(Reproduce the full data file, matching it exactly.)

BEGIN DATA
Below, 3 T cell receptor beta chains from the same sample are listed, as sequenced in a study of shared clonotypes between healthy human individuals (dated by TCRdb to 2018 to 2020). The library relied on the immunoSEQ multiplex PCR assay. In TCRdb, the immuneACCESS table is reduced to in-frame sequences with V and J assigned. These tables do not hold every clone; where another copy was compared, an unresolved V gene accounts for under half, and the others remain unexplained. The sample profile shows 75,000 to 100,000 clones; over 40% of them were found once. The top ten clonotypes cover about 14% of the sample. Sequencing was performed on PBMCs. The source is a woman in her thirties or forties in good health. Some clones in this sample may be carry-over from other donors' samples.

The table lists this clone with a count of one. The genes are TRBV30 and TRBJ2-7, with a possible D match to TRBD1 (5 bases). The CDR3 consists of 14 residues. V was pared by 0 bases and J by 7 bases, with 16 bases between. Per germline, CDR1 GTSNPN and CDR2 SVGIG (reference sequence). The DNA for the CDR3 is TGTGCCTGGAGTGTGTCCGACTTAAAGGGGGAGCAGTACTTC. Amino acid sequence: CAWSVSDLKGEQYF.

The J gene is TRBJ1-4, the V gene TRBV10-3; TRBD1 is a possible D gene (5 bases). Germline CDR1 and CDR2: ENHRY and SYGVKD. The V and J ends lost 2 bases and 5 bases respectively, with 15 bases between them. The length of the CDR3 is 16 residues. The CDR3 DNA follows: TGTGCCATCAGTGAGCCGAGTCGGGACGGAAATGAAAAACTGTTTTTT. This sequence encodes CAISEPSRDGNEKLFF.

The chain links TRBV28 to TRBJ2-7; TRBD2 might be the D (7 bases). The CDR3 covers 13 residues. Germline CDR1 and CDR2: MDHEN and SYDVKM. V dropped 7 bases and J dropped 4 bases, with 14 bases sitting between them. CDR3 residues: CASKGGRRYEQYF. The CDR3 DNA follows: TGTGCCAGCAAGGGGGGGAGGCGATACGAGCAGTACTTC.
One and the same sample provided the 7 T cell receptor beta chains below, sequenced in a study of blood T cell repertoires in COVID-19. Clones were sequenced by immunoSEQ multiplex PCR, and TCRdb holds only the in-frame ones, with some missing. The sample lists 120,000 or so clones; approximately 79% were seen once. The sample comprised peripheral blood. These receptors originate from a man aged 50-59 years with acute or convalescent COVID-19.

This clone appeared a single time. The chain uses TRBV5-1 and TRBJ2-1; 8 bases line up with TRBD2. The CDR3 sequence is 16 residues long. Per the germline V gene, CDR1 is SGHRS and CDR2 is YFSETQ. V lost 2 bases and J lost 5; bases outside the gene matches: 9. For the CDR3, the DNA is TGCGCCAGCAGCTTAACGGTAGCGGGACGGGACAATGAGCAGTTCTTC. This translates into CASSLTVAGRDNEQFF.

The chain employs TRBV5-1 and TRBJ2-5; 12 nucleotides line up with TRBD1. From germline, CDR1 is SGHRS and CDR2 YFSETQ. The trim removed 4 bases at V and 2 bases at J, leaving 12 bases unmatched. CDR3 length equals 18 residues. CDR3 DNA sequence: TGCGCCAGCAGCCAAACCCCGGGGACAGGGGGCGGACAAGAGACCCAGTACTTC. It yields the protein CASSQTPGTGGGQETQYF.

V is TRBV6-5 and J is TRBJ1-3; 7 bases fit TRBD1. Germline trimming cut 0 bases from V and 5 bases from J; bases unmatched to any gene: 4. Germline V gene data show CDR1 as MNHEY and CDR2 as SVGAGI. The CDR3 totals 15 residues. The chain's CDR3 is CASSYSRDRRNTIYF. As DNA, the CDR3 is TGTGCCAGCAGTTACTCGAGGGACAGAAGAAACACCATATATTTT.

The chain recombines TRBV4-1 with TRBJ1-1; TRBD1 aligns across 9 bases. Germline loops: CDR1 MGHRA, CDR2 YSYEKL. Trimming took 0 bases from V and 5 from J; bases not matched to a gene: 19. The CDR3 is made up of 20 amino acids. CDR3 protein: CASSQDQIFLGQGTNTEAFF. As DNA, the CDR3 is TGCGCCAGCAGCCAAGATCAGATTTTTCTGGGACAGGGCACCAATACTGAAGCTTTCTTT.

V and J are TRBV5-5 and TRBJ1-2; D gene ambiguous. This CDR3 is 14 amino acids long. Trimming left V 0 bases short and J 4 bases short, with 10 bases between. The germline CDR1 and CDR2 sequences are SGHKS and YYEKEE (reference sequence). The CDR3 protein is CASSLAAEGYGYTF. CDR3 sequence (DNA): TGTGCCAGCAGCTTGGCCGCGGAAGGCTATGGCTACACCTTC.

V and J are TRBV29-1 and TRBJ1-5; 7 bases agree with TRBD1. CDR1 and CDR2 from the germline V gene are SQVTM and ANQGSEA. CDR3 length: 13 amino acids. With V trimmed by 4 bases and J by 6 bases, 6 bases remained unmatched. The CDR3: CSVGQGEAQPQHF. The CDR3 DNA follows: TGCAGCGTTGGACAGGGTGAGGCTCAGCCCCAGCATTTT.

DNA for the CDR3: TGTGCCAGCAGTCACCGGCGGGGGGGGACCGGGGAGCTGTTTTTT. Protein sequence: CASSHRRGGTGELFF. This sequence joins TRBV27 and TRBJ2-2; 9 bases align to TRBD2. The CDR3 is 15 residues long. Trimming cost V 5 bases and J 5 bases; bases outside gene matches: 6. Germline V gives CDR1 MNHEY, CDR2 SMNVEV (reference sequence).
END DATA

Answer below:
Below, 3 T cell receptor beta chains from the same sample are listed, as sequenced in a study of shared clonotypes between healthy human individuals (dated by TCRdb to 2018 to 2020). The library relied on the immunoSEQ multiplex PCR assay. In TCRdb, the immuneACCESS table is reduced to in-frame sequences with V and J assigned. These tables do not hold every clone; where another copy was compared, an unresolved V gene accounts for under half, and the others remain unexplained. The sample profile shows 75,000 to 100,000 clones; over 40% of them were found once. The top ten clonotypes cover about 14% of the sample. Sequencing was performed on PBMCs. The source is a woman in her thirties or forties in good health. Some clones in this sample may be carry-over from other donors' samples.

The table lists this clone with a count of one. The genes are TRBV30 and TRBJ2-7, with a possible D match to TRBD1 (5 bases). The CDR3 consists of 14 residues. V was pared by 0 bases and J by 7 bases, with 16 bases between. Per germline, CDR1 GTSNPN and CDR2 SVGIG (reference sequence). The DNA for the CDR3 is TGTGCCTGGAGTGTGTCCGACTTAAAGGGGGAGCAGTACTTC. Amino acid sequence: CAWSVSDLKGEQYF.

The J gene is TRBJ1-4, the V gene TRBV10-3; TRBD1 is a possible D gene (5 bases). Germline CDR1 and CDR2: ENHRY and SYGVKD. The V and J ends lost 2 bases and 5 bases respectively, with 15 bases between them. The length of the CDR3 is 16 residues. The CDR3 DNA follows: TGTGCCATCAGTGAGCCGAGTCGGGACGGAAATGAAAAACTGTTTTTT. This sequence encodes CAISEPSRDGNEKLFF.

The chain links TRBV28 to TRBJ2-7; TRBD2 might be the D (7 bases). The CDR3 covers 13 residues. Germline CDR1 and CDR2: MDHEN and SYDVKM. V dropped 7 bases and J dropped 4 bases, with 14 bases sitting between them. CDR3 residues: CASKGGRRYEQYF. The CDR3 DNA follows: TGTGCCAGCAAGGGGGGGAGGCGATACGAGCAGTACTTC.
One and the same sample provided the 7 T cell receptor beta chains below, sequenced in a study of blood T cell repertoires in COVID-19. Clones were sequenced by immunoSEQ multiplex PCR, and TCRdb holds only the in-frame ones, with some missing. The sample lists 120,000 or so clones; approximately 79% were seen once. The sample comprised peripheral blood. These receptors originate from a man aged 50-59 years with acute or convalescent COVID-19.

This clone appeared a single time. The chain uses TRBV5-1 and TRBJ2-1; 8 bases line up with TRBD2. The CDR3 sequence is 16 residues long. Per the germline V gene, CDR1 is SGHRS and CDR2 is YFSETQ. V lost 2 bases and J lost 5; bases outside the gene matches: 9. For the CDR3, the DNA is TGCGCCAGCAGCTTAACGGTAGCGGGACGGGACAATGAGCAGTTCTTC. This translates into CASSLTVAGRDNEQFF.

The chain employs TRBV5-1 and TRBJ2-5; 12 nucleotides line up with TRBD1. From germline, CDR1 is SGHRS and CDR2 YFSETQ. The trim removed 4 bases at V and 2 bases at J, leaving 12 bases unmatched. CDR3 length equals 18 residues. CDR3 DNA sequence: TGCGCCAGCAGCCAAACCCCGGGGACAGGGGGCGGACAAGAGACCCAGTACTTC. It yields the protein CASSQTPGTGGGQETQYF.

V is TRBV6-5 and J is TRBJ1-3; 7 bases fit TRBD1. Germline trimming cut 0 bases from V and 5 bases from J; bases unmatched to any gene: 4. Germline V gene data show CDR1 as MNHEY and CDR2 as SVGAGI. The CDR3 totals 15 residues. The chain's CDR3 is CASSYSRDRRNTIYF. As DNA, the CDR3 is TGTGCCAGCAGTTACTCGAGGGACAGAAGAAACACCATATATTTT.

The chain recombines TRBV4-1 with TRBJ1-1; TRBD1 aligns across 9 bases. Germline loops: CDR1 MGHRA, CDR2 YSYEKL. Trimming took 0 bases from V and 5 from J; bases not matched to a gene: 19. The CDR3 is made up of 20 amino acids. CDR3 protein: CASSQDQIFLGQGTNTEAFF. As DNA, the CDR3 is TGCGCCAGCAGCCAAGATCAGATTTTTCTGGGACAGGGCACCAATACTGAAGCTTTCTTT.

V and J are TRBV5-5 and TRBJ1-2; D gene ambiguous. This CDR3 is 14 amino acids long. Trimming left V 0 bases short and J 4 bases short, with 10 bases between. The germline CDR1 and CDR2 sequences are SGHKS and YYEKEE (reference sequence). The CDR3 protein is CASSLAAEGYGYTF. CDR3 sequence (DNA): TGTGCCAGCAGCTTGGCCGCGGAAGGCTATGGCTACACCTTC.

V and J are TRBV29-1 and TRBJ1-5; 7 bases agree with TRBD1. CDR1 and CDR2 from the germline V gene are SQVTM and ANQGSEA. CDR3 length: 13 amino acids. With V trimmed by 4 bases and J by 6 bases, 6 bases remained unmatched. The CDR3: CSVGQGEAQPQHF. The CDR3 DNA follows: TGCAGCGTTGGACAGGGTGAGGCTCAGCCCCAGCATTTT.

DNA for the CDR3: TGTGCCAGCAGTCACCGGCGGGGGGGGACCGGGGAGCTGTTTTTT. Protein sequence: CASSHRRGGTGELFF. This sequence joins TRBV27 and TRBJ2-2; 9 bases align to TRBD2. The CDR3 is 15 residues long. Trimming cost V 5 bases and J 5 bases; bases outside gene matches: 6. Germline V gives CDR1 MNHEY, CDR2 SMNVEV (reference sequence).